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Minority, Population, and Counter-Conduct Between Greece and Turkey
240 pages, 21 figures, 5 tables, 3 maps, bibliog., index
ISBN 978-0-85745-898-8 $135.00/£99.00 / Hb / Published (April 2013)
ISBN 978-1-78533-754-3 $34.95/£27.95 / Pb / Published (November 2017)
eISBN 978-0-85745-899-5 eBook
“Demetriou explores this dynamic of minoritization in a series of brilliant ethnographic chapters… [Her] attentiveness to the social, spatial, material, and administrative articulation of the ‘minority’ as an object of biopolitical concern and state conduct makes this an important text for scholars interested in dynamics of minoritization well beyond the regional context of Southeast Europe that is the focus of her analysis.” · Journal of the Royal Anthropological Institute
“The theoretical potential unlocked by focusing on mundane, everyday counter-conduct is what makes Demetriou’s book relevant not only for scholars interested in Muslim minorities in Greece or the Balkans more generally but also anyone dealing with notions of community and how these are made, unmade, and remade in the interaction of political power and people’s lives.” · Insight Turkey
“Olga Demetriou offers a fascinating examination of borders and border politics in Western Thrace, a politically significant and historically complex border region in Northern Greece… Through beautifully written ethnographic passages and careful analysis, Demetriou offers a sophisticated examination of how difference is experienced, made, managed, and deployed in everyday moments by communities and individuals, with and against state minoritization practices and strategies… [It] is immensely interesting and insightful.” · PoLAR: Political and Legal Anthropology Review
“…a book that is well placed to become an essential reading for anyone interested in the study of borders, minority rights, Greek-Turkish relations and politics in South-eastern Europe more broadly. Western Thrace is a region that is constantly undergoing political, spatial and demographic transformations and Demetriou already highlights in the conclusion and postscript new sets of questions that may guide future research.” · The Cyprus Review
“This analytically vigorous and meticulously researched study forms an extremely valuable contribution to the literature on Western Thrace and beyond. Demetriou’s analysis of the minority condition is useful, after all, in understanding also many aspects of the majority condition, past and present, without relying on abstract generalizations. Demetriou opens up her case study to much broader methodological questions by carefully examining its specificities.” · Journal of Modern Greek Studies
“…this book achieves an immense evocation and provocation. We are privileged to have the resource of such a rich, theoretically robust ethnography. It bears critical lessons not only for all students of the Balkans and southeast Europe, but for all scholars of modern sovereignty, contemporary governmentality, and their discontents.” · Southeastern Europe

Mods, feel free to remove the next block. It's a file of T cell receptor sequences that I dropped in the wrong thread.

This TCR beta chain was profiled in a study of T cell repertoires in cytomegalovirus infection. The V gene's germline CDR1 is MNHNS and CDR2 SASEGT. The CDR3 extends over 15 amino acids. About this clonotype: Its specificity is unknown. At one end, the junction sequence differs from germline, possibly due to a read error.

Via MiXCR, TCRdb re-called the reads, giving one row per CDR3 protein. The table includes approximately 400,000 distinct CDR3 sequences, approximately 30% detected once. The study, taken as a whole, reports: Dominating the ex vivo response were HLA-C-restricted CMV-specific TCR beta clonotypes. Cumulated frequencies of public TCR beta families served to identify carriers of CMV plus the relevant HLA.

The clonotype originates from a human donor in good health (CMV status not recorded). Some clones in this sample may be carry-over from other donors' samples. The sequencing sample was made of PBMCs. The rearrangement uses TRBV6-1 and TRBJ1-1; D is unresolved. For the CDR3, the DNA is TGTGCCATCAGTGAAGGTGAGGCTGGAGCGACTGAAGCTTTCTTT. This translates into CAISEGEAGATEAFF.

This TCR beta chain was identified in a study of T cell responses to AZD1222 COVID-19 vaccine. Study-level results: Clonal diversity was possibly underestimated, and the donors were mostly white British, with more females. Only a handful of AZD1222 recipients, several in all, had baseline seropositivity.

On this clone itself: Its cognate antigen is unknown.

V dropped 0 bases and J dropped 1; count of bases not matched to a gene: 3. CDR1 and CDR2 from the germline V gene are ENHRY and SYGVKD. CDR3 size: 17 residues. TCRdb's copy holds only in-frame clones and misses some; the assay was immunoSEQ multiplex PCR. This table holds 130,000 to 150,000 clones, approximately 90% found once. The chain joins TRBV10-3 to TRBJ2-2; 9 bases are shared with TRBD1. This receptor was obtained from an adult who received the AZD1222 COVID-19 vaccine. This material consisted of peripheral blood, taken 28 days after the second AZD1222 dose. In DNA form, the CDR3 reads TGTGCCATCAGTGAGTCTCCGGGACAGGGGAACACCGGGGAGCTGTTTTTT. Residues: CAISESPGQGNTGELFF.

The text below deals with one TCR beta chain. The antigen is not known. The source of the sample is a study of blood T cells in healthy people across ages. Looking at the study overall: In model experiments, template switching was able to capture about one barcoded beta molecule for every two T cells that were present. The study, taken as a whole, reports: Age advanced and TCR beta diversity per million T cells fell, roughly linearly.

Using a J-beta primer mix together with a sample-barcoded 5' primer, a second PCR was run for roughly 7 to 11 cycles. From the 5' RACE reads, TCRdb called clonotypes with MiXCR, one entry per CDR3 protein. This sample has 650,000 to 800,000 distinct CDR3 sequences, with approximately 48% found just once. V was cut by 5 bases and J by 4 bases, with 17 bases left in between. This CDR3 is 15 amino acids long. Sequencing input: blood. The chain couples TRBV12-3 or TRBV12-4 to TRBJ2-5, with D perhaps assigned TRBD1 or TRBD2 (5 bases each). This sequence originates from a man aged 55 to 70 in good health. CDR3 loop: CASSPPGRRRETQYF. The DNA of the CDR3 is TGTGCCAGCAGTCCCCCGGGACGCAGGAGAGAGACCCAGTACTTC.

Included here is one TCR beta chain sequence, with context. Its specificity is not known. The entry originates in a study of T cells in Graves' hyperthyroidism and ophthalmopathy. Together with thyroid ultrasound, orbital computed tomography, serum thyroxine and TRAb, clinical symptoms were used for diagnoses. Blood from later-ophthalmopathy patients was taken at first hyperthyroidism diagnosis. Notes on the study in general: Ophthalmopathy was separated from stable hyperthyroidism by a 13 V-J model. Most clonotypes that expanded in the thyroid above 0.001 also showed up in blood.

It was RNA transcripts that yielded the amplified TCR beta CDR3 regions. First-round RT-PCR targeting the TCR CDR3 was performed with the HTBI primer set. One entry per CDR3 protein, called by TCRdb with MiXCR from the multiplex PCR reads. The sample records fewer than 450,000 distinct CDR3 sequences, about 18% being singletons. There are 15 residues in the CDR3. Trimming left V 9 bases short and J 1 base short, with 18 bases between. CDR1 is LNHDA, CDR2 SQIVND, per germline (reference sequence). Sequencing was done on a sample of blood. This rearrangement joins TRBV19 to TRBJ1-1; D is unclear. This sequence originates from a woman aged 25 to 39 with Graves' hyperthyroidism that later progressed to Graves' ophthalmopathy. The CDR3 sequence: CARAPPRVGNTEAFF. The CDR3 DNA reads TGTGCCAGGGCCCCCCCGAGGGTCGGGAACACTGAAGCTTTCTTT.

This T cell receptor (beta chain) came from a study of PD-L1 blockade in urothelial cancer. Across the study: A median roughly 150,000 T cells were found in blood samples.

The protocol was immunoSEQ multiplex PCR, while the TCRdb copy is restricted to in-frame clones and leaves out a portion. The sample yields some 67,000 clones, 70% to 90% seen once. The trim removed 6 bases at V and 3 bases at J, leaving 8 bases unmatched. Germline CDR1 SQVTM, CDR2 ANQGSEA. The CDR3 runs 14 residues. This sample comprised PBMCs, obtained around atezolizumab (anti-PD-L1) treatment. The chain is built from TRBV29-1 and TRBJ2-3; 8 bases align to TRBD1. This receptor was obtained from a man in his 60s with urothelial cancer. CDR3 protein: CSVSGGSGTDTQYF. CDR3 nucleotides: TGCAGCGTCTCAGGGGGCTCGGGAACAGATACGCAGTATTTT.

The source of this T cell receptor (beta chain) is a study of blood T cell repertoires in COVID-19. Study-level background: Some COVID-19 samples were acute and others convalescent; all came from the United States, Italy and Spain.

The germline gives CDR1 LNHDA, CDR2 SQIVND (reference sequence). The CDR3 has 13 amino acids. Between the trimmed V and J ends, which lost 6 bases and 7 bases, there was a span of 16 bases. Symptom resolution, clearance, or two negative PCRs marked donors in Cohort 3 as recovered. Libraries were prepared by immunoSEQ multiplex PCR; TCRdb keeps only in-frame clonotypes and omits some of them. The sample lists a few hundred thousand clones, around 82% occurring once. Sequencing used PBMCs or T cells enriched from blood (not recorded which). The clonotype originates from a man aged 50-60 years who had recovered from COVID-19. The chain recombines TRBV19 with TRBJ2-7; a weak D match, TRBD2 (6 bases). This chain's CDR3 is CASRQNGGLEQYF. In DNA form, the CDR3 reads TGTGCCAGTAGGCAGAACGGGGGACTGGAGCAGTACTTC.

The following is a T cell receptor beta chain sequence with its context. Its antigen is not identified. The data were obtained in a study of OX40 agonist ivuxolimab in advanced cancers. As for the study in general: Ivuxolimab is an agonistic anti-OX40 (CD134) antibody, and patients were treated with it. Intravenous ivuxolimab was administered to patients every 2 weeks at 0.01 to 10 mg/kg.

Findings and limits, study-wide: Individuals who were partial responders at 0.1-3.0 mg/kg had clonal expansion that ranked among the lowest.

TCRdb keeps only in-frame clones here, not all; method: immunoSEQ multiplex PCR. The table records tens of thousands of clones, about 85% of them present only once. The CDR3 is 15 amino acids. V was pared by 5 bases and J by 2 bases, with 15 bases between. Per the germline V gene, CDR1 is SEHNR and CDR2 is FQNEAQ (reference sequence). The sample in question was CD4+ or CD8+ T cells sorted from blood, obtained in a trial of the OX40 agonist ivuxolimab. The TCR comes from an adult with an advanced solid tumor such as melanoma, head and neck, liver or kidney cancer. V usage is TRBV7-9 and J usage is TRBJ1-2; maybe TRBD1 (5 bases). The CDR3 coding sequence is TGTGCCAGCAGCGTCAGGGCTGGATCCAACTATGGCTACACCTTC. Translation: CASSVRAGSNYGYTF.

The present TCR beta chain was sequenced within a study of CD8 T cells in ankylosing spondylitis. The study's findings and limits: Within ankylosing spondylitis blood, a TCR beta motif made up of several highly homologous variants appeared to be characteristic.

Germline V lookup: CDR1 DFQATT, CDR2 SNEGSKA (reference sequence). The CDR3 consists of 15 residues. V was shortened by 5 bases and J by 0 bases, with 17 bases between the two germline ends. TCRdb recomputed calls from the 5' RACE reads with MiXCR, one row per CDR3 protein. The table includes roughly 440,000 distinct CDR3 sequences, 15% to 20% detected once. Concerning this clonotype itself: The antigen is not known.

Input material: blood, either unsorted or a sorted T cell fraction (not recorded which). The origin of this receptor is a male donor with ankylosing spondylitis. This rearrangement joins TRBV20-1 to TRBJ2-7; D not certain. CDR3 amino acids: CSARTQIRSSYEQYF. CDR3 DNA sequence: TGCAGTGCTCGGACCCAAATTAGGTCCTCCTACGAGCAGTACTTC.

“This book is well-conceived, coherently structured, beautifully written and analytically sophisticated. It is a thoughtful, insightful and persuasively argued account of how through marriage, land transactions, naming, etc., the traces of the state underpin the construction and production of ‘minority’.” · Hastings Donnan, Queens University, Belfast
“This is a truly excellent ethnography of the complexities of identity and existence for Turkish-speakers of Northern Greece. It is meticulously researched, thorough and immensely interesting in its exposition of the conflicted subjectivities of the Turkish minorities of contemporary Greece… a much needed, crucial contribution to the anthropology of south-eastern Europe, the anthropology politics, states and nationalism, and of ethnicity, identity, and subjectivity.” · Yael Navaro-Yashin, University of Cambridge
“This is an excellent piece of ethnographic writing on the anthropology of border regions. It refers to the area of Thrace in the Northeast Greek-Turkish borders. It is a rare example of a non-partisan account of daily life among ethnic minorities in Southeastern Europe.” · Eftihia Voutira, University of Macedonia
Borders of states, borders of citizenship, borders of exclusion. As the lines drawn on international treaty maps become ditches in the ground and roaming barriers in the air, a complex state apparatus is set up to regulate the lives of those who cannot be expelled, yet who have never been properly ‘rooted’. This study explores the mechanisms employed at the interstices of two opposing views on the presence of minority populations in western Thrace: the legalization of their status as établis (established) and the failure to incorporate the minority in the Greek national imaginary. Revealing the logic of government bureaucracy shows how they replicate difference from the inter-state level to the communal and the personal.
Olga Demetriou is a social anthropologist based at the Cyprus Centre of the Peace Research Institute Oslo and teaches at the University of Cyprus. Apart from Capricious Borders she has also authored Refugeehood and the Post-Conflict Subject and co-edited, with Rozita Dimova, The Political Materialities of Borders.
Subject: Refugee and Migration StudiesAnthropology (General)
Area: Southern EuropeMiddle East & Israel
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